Kelly Belknap and Matilda Sandstroem are doers. Struck by the poverty they encountered while traveling through Eastern Europe in 2017, the husband-and-wife duo filled their backpacks with extra apples, bread, and water to pass out to those in need. When they returned home to Denver and noticed a gap in the backpack market, they started brainstorming how to launch a travel-and-adventure-focused pack brand. And keen to help families that face food scarcity, they decided—like Toms Shoes, Warby Parker, and other brands they respected—their fledgling company would have a give-back component.

Last month, their business, Adventurist Backpack Co., celebrated its sixth birthday and its best year on record. Perhaps an even more impressive milestone is that the pair has now donated more than 370,000 meals for hungry families through a partner nonprofit, Feeding America. “As we grow,” Belknap says, “we’re hoping that we can have more influence in other areas, just to tell other brands, ‘Hey, this is a good idea to give back in some way.’”

Belknap says that six years ago, he and Sandstroem might have hoped to be where they are today. But considering that neither knew much about running a company, they didn’t necessarily expect it. Originally from Sweden, Sandstroem crossed the pond in 2014 to be an au pair for a family near Denver. She stayed stateside after meeting (and eventually marrying) Belknap, who’s from Colorado and graduated from Colorado State University.

What they lacked in real-world business experience, however, they made up for with an eye for design, an understanding of what travelers want (combined visits to more than 30 countries will do that), and what Sandstroem calls an “entrepreneurial spirit.”

Adventurist co-founders Matilda Sandstroem and Kelly Belknap. Photo courtesy of Adventurist Backpack Co.

Throughout their travels, they’d seen plenty of backpacks. Some were rugged, with high denier stitching and waterproof coating to protect gear inside from the rigors of the trail. Others were style-forward with sleek lines and city-ready color palettes. Still others were affordable—but lacked durability, style, and an impressive brand name. The duo had yet to find a backpack that met their desired criteria: high-quality materials, fashionable aesthetic, and a sub-$100 price. “If we were feeling this way,” Sandstroem says, “then there were probably other people out there that were feeling the same way.”

Putting the interior design degree she earned in 2016 to use, Sandstroem sketched out what would become the Adventurist Classic. Water-resistant and durable thanks to a 1,000-denier fabric construction, the 16-liter backpack features YKK zippers and vegan leather straps. Today, the Classic remains the company’s best-selling backpack.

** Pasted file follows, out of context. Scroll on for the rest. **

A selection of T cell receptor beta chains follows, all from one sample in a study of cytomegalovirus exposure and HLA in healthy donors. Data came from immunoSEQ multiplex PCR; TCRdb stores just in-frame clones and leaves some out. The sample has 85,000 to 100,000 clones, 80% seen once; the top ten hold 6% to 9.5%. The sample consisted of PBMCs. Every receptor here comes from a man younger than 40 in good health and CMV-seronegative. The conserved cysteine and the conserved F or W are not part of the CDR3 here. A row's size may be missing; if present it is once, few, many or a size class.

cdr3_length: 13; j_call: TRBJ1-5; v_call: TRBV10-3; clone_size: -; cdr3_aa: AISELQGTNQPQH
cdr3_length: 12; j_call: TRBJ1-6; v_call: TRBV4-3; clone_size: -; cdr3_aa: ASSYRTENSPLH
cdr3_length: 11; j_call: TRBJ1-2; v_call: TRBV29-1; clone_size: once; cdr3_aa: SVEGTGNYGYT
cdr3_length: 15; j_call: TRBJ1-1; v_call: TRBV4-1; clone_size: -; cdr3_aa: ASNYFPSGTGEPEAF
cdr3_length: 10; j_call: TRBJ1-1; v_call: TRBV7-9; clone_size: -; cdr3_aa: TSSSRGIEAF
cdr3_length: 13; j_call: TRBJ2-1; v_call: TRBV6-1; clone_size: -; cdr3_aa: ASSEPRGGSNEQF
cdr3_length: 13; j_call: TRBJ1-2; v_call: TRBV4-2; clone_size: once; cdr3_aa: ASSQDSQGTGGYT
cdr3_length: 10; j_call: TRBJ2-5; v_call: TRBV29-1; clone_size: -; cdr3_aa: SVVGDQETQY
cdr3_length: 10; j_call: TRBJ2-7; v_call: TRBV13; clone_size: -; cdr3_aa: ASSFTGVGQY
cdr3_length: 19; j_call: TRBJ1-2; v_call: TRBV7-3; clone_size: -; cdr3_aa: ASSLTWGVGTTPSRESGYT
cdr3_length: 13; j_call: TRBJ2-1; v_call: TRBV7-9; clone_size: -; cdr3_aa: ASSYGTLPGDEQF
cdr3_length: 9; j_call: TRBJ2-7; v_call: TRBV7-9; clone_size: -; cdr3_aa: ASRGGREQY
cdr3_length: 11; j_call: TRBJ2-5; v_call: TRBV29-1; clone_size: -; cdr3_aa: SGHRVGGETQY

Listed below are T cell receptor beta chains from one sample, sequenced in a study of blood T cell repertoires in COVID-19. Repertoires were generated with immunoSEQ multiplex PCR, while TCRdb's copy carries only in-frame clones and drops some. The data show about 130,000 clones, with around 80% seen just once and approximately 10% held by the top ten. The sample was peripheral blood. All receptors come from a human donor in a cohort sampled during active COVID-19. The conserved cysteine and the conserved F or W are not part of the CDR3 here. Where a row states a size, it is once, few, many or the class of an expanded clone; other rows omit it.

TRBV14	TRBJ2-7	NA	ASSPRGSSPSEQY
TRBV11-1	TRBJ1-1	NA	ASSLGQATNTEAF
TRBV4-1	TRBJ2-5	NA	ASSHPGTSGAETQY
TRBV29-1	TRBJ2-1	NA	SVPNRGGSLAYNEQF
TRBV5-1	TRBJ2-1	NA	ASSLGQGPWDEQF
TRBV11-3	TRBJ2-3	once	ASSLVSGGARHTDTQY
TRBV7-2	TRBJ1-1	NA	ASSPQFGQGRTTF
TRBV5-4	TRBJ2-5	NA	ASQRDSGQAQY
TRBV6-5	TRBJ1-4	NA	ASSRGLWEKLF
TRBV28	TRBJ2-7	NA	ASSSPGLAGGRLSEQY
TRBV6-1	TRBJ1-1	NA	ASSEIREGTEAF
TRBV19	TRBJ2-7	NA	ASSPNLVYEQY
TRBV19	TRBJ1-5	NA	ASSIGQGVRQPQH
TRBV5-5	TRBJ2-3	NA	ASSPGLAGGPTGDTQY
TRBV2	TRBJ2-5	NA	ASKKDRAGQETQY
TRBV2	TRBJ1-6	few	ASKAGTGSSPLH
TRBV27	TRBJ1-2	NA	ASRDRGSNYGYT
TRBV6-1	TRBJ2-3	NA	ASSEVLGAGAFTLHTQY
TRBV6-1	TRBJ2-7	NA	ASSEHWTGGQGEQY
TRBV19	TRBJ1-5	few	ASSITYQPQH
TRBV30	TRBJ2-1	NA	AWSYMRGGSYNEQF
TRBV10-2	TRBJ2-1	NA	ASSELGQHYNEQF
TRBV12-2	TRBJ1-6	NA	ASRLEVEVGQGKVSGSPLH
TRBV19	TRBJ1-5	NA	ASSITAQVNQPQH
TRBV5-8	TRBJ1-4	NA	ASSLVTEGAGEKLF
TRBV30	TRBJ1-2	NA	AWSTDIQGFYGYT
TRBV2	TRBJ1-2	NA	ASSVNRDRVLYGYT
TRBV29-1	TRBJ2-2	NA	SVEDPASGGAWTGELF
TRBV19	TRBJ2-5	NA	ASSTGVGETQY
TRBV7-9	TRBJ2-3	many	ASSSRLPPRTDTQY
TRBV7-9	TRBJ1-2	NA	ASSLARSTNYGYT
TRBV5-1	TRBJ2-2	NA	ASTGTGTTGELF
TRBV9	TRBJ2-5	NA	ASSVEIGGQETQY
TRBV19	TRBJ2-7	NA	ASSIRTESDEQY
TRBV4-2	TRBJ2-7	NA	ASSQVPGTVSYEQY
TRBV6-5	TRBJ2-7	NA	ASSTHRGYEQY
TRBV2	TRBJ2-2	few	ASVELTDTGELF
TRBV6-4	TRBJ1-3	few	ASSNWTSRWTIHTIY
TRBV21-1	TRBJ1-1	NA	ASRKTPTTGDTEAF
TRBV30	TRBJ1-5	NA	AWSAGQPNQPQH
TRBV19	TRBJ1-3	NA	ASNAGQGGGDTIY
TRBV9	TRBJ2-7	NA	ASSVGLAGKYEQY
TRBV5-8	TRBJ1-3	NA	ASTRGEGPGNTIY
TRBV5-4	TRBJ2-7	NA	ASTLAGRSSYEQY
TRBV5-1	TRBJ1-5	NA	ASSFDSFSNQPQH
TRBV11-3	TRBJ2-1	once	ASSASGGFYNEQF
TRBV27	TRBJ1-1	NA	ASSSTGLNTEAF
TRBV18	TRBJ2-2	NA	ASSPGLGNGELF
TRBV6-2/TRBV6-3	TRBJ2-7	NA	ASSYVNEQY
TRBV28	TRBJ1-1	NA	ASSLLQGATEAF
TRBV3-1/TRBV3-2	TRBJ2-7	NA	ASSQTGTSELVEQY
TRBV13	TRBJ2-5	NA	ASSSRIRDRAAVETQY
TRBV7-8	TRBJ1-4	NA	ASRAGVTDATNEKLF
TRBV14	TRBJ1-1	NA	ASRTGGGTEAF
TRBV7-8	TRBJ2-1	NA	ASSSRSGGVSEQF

While Adventurist has managed to grow its sales every year, some time periods—2020 most notably—were more difficult than others. During the pandemic, Adventurist centered its messaging around how well its packs work for hiking and biking and began focusing more heavily on social media, email marketing efforts, and direct-to-consumer sales strategies. Although Belknap and Sandstroem knew 2020 might be a lean year from a business perspective, the two never considered redirecting funds earmarked for donations back into Adventurist. Instead, the two increased the company’s giving, and for April, May, and June 2020, helped to provide 50 meals to families in need for each item sold.

The Sidekick Crossbody bag. Photo courtesy of Adventurist Backpack Co.

By spring 2021, Belknap and Sandstroem felt ready to begin expanding with the introduction of the Sidekick Crossbody. A year later, Adventurist added two sling bags, the Summit and the Nomad, to the line. “We like to design bags that we ourselves find a need for,” Belknap says. And as they did in the beginning, they “just hope that other people will also want it.”

Belknap and Sandstroem know Adventurist’s success won’t mean the end of food scarcity. But the couple hopes to encourage other businesses to establish their own give-back models for their preferred causes. In short, they hope others start “doing” too. “We really believe that in the United States, business and capitalism, the way it’s set up, that’s a great tool to be able to give back,” Belknap says, “and actually solve problems in sustainable ways.”